It is important for South Africa, despite the Protection of Personal Information Act (POPI) not yet being effective, as personal information is protected by our constitutional right to privacy. In any case negligence in protecting this information, if it leads to loss, could expose you to a substantial damages claim.

A UK case illustrates the danger

A video hire company with more than 26,000 customers had a coding error on its login page. This enabled a hacker to gain access to the names, addresses and bank account details of its customer data base.

Authorities found that the company had failed to take “basic steps” to protect customer information. These “basic steps” were:
  • Adequate testing on their website would have revealed the coding error,

  • Customer passwords were simple and prone to attack, and

  • Their decryption key was not secure. These keys more effectively hide security algorithms as hackers are aware of most algorithms.

What is “personal information”?

“Personal information” has several definitions in South African law, but POPI, even though it is yet to commence, suggests that it will cover information such as:
  • A person’s name (including where applicable a juristic person e.g. a company),

  • Contact details, 

  • Religion, 

  • Sexual orientation, 

  • Personal views, 

  • Private correspondence, 

  • Health records, 

  • Employment records,

  • Financial records, 

  • Biometrics (DNA, fingerprints) etc.

Check your systems now!

POPI has been promulgated but is waiting for the government to gazette a date for it to be fully effective (after which a one year grace period will commence). The administrative fines for transgressions will then be up to R10m. That is in addition to your existing risk of being sued for millions in damages.

It pays to ensure now that personal information under your control is adequately protected to prevent any chance of being sued for negligence. This will also help you get ready for POPI.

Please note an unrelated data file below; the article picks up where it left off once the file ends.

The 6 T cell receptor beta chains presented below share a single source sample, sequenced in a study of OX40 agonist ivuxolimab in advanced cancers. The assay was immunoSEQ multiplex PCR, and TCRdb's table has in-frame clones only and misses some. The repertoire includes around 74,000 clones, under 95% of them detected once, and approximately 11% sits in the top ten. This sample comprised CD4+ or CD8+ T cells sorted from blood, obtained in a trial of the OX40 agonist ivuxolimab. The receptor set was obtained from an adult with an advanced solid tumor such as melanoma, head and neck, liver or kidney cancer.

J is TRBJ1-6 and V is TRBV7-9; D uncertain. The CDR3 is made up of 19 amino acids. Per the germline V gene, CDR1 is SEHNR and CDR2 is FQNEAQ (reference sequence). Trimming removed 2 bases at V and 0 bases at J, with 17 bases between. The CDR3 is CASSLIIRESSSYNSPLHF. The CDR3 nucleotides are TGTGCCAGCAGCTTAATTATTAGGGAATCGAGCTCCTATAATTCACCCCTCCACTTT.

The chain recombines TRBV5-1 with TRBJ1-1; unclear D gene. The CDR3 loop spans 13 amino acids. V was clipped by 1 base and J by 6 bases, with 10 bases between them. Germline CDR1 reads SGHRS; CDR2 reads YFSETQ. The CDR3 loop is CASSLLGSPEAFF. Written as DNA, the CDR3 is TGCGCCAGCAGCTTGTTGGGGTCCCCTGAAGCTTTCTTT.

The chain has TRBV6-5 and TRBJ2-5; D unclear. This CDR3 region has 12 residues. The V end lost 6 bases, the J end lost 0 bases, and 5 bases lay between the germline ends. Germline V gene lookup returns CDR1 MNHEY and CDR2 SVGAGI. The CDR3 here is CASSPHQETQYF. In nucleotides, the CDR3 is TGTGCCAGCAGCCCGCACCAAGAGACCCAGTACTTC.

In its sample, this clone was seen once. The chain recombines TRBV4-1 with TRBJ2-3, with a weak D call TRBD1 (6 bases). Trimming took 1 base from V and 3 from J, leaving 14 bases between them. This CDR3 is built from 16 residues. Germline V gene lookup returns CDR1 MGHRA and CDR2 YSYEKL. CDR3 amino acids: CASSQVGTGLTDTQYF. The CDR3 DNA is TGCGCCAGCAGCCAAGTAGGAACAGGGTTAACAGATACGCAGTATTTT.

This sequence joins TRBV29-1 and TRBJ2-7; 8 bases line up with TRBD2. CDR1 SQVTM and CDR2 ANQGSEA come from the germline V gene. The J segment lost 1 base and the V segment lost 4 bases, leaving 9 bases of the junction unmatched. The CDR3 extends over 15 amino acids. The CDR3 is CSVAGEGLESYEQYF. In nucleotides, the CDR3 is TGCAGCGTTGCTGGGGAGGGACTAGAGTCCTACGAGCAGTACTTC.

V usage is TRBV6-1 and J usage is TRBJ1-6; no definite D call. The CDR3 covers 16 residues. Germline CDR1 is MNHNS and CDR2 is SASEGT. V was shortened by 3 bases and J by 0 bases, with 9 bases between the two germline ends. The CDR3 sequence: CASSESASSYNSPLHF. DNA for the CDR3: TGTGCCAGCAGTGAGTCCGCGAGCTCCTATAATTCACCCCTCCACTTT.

The Special Voluntary Disclosure Programme: Time is Running Out, and Automatic International Exchange of Tax Information is Kicking In

There has been widespread reporting that globally, revenue authorities are clamping down on tax havens. As from next month, tax authorities from over 50 countries (set to grow to over 100 by September 2018) will be automatically reporting to their counterpart tax offices on, amongst other things, bank accounts and investments held by their nationals.  This is in terms of the OECD’s automatic exchange of tax information policy. 

With such information exchanged, SARS will undoubtedly be in an even better position to request relevant material, issue assessments and potentially prosecute tax offenders. In addition, Exchange Control will also be informed and could commence proceedings against individuals and entities that have unauthorised forex holdings.

Those wishing to take advantage of the Special Voluntary Disclosure Programme (SVDP) have until the end of August 2017 to submit their applications for amnesty relief, which includes immunity from prosecution and reduced penalties.   

If you are accessing the SVDP, do so quickly as the application process may be time consuming.

Speak to your accountant now if you are in any doubt.

Your Tax Deadlines for August (and some SARS Humour)

If you are an individual provisional taxpayer, the first 2018 provisional payment is due on 31 August 2017. 

On another tack altogether, who knew SARS had a sense of fun?  Read “Tax and Fun” on the SARS website for -
  • “Strange facts”

  • “Some weird and wonderful world records”

  • “Why not try our Tax Quiz?”

  • “And the odd bit of tax knowledge you might never have known if it hadn’t been for the SARS website”.